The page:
Sum of knowledge

OECD Observer

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How much do our knowledge-based societies actually invest in knowledge? One way to find out, according to OECD Science, Technology and Industry Scoreboard published in May, is to work out the sum of three spending areas: R&D, higher education (public and private) and software. The figures are reworked where possible to avoid overlap between, say, education and R&D.

Nor does the available data include areas like spending on business innovation, design, training, organisation and the like. With these caveats in mind, the latest comparable data for the OECD comes from 2000, when average investment in knowledge came to 4.8% of GDP. Sweden spent the most on knowledge, with 7.2% of GDP, followed by the US (6.8%) and Finland (6.2%). Overall, the ratio is 2.8 percentage points higher in the US than in the EU. Investment in knowledge was lowest (below 2.5% of GDP) in southern and central Europe, and Mexico.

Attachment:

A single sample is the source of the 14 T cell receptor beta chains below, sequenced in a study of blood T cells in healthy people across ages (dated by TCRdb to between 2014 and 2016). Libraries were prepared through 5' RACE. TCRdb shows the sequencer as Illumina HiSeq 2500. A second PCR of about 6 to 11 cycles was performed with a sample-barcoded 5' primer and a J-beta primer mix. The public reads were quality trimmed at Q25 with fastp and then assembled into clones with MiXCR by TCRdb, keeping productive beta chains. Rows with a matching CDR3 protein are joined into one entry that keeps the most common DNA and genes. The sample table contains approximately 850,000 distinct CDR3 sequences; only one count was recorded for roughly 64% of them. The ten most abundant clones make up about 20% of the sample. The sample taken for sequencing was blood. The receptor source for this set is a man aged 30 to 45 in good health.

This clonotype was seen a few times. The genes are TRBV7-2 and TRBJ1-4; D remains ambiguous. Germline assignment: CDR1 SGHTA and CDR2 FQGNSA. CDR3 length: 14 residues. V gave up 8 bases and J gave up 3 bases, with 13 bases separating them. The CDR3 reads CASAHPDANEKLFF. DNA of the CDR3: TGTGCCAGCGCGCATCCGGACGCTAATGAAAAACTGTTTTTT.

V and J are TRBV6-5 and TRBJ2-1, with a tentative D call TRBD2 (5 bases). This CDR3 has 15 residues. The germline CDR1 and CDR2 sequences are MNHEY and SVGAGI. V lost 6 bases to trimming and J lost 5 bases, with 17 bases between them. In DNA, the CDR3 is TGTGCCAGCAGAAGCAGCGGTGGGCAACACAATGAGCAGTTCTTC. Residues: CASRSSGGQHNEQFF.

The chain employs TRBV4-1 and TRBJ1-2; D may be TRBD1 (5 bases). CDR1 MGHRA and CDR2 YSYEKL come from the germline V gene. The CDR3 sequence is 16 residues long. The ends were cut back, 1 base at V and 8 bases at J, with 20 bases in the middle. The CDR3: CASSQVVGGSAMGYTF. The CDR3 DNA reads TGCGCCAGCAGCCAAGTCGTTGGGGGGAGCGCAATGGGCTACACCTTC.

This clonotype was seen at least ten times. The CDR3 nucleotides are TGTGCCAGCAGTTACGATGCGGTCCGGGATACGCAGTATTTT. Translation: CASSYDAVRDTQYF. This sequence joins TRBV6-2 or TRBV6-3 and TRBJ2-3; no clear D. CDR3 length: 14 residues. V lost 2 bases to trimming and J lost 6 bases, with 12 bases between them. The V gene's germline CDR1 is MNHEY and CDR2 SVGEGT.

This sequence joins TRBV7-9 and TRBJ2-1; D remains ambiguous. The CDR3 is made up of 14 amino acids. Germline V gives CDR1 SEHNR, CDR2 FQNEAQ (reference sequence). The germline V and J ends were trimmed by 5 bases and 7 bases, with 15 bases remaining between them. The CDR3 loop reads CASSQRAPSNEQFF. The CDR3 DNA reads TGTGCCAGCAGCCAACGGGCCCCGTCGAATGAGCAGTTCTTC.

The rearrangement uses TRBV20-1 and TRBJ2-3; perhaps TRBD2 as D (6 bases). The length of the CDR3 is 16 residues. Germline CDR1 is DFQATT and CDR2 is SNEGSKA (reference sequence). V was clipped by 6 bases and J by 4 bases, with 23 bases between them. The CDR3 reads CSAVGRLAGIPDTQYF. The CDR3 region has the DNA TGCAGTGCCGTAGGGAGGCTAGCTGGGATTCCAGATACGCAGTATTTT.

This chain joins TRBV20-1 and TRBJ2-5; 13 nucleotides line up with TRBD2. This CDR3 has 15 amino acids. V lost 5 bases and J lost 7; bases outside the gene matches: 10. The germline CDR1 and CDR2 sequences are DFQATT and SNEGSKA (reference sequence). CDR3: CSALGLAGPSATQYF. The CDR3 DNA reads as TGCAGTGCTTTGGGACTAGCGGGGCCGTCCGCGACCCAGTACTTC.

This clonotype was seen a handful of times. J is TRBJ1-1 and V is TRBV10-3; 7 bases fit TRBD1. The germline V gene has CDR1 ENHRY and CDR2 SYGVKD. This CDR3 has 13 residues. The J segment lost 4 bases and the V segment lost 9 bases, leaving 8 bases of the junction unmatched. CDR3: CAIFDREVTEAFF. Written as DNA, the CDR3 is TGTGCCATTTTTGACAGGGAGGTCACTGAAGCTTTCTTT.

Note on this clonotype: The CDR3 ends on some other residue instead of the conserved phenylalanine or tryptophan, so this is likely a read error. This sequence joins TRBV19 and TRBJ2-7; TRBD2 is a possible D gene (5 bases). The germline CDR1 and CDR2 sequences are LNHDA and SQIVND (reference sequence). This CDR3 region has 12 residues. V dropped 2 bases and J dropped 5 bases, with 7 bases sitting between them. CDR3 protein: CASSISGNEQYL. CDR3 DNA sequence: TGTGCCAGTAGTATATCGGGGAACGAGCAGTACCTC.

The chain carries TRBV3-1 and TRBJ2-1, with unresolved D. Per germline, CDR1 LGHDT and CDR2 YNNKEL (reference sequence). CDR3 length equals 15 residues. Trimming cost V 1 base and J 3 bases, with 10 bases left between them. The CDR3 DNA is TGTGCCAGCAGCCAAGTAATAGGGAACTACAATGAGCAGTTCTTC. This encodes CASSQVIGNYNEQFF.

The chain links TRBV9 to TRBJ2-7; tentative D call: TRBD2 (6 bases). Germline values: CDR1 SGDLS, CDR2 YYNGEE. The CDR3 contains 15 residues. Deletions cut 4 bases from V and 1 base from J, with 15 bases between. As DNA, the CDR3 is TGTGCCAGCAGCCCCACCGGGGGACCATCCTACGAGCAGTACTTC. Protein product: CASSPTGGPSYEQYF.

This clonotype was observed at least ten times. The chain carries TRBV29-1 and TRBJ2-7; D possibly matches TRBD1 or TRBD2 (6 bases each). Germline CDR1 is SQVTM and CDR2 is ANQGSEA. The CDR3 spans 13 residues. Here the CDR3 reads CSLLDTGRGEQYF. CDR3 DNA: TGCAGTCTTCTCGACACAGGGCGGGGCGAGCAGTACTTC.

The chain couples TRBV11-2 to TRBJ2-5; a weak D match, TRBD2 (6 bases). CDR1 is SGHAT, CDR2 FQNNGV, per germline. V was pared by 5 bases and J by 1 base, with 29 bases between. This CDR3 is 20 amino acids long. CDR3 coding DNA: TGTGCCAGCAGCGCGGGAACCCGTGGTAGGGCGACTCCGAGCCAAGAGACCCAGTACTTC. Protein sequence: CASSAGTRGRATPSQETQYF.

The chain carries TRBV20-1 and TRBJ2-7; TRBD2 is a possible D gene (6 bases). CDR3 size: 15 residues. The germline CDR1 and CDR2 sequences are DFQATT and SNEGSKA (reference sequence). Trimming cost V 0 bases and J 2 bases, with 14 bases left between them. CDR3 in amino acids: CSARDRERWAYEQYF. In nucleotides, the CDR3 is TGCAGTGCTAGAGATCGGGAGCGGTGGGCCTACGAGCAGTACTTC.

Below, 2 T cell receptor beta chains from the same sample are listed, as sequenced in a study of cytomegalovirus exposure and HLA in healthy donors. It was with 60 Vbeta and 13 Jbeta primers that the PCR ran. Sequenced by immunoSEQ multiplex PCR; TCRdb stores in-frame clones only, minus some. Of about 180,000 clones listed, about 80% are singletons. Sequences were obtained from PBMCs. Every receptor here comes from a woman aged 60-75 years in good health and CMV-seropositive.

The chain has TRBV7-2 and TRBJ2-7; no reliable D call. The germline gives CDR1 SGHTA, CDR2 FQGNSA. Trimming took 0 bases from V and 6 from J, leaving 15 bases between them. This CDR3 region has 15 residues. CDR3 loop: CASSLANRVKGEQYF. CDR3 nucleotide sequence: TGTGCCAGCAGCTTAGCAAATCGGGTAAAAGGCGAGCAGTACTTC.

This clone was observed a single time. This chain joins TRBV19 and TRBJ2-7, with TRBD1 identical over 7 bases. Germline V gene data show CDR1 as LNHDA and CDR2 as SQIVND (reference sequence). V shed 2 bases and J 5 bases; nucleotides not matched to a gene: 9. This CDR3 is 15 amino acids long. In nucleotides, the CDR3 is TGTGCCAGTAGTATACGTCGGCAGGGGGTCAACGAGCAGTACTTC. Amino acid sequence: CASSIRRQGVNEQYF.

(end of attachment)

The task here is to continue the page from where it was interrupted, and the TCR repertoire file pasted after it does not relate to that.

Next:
Most OECD countries have increased spending in their knowledge base, the Scoreboard reports. In the 1990s, Denmark, Ireland, Finland and Sweden increased it by more than 7.5% annually, far above their increase in gross fixed capital formation, though this item grew more rapidly than knowledge investment in Australia, Canada and the US. For most countries, increases in software expenditure were the major source of increased investment in knowledge.

©OECD Observer No 244, September 2004

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